Finally, the UK is very divided, which works in the Prime Minister's favor, at least for now. Johnson and Brexit are on the whole popular in England; the only parts of that country that buck this trend are sufficiently small for him not to need them to win a general election.
The picture is different in the other three countries of the UK where Johnson and the Conservative government have less power and are less attractive to many voters. This is most true in Scotland, where the pro-independence Scottish National Party looks set to extend its dominance.
It's not all good news, though. Sooner rather than later, absolute hell will be unleashed in Scotland as the calls to leave the UK become a roar, but with next to no chance of happening. And political instability between unionists and nationalists in Northern Ireland is raising fresh fears of sectarian violence.
Longer term, there will be a post-mortem of the mishandling of the pandemic. Brexit will inevitably have a more visible impact on the economy. The spats with Europe over the new relationship might reach a tipping point that irritates the public.
And while Johnson appears to have gamed British politics perfectly for now, he's done so by driving a wedge between the four nations and by reaping the benefits of grievance politics. It could keep Johnson and his party in power for another generation, but it could also drive the citizens on the United Kingdom further apart, which could have political, economic and social consequences well into the future.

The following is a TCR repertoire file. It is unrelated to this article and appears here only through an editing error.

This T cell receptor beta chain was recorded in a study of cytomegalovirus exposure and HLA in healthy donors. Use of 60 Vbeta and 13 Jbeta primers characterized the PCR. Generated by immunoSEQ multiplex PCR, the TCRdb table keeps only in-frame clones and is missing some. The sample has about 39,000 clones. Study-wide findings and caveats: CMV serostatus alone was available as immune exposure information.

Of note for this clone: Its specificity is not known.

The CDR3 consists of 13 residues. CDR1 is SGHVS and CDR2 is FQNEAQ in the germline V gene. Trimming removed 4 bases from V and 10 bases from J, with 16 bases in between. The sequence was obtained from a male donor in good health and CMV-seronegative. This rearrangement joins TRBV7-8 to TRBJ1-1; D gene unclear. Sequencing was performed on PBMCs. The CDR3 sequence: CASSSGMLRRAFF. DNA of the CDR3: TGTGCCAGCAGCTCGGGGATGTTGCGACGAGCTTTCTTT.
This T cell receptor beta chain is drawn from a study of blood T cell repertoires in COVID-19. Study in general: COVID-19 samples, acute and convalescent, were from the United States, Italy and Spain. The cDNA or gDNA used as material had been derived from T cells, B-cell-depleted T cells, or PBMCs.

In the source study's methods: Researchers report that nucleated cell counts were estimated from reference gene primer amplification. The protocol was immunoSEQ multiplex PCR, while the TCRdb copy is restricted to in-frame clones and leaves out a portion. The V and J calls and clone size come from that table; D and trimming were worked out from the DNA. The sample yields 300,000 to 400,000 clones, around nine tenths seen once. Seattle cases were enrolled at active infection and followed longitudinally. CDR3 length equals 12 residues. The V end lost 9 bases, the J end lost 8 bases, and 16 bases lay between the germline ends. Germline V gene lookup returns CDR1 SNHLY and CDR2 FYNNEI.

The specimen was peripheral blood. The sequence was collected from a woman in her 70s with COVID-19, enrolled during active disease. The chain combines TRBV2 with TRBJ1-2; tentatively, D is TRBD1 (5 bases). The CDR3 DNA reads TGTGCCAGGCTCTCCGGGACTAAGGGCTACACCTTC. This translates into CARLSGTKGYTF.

One day, it's entirely possible Johnson may come to regret unleashing these demons for the sake of victory.
Boris Johnson is using culture wars to cement his grip on power. That's a big risk in angry and divided Britain .
Boris Johnson's having a pretty great spring. The success of the UK Prime Minister's coronavirus rollout coupled with the fast-approaching end of lockdown undoubtedly played a significant role in his Conservative party exceeding expectations at local elections last week. © Ben Stansall/AFP/Getty Images Boris Johnson drives a Union flag-themed JCB, with the words "Get Brexit Done.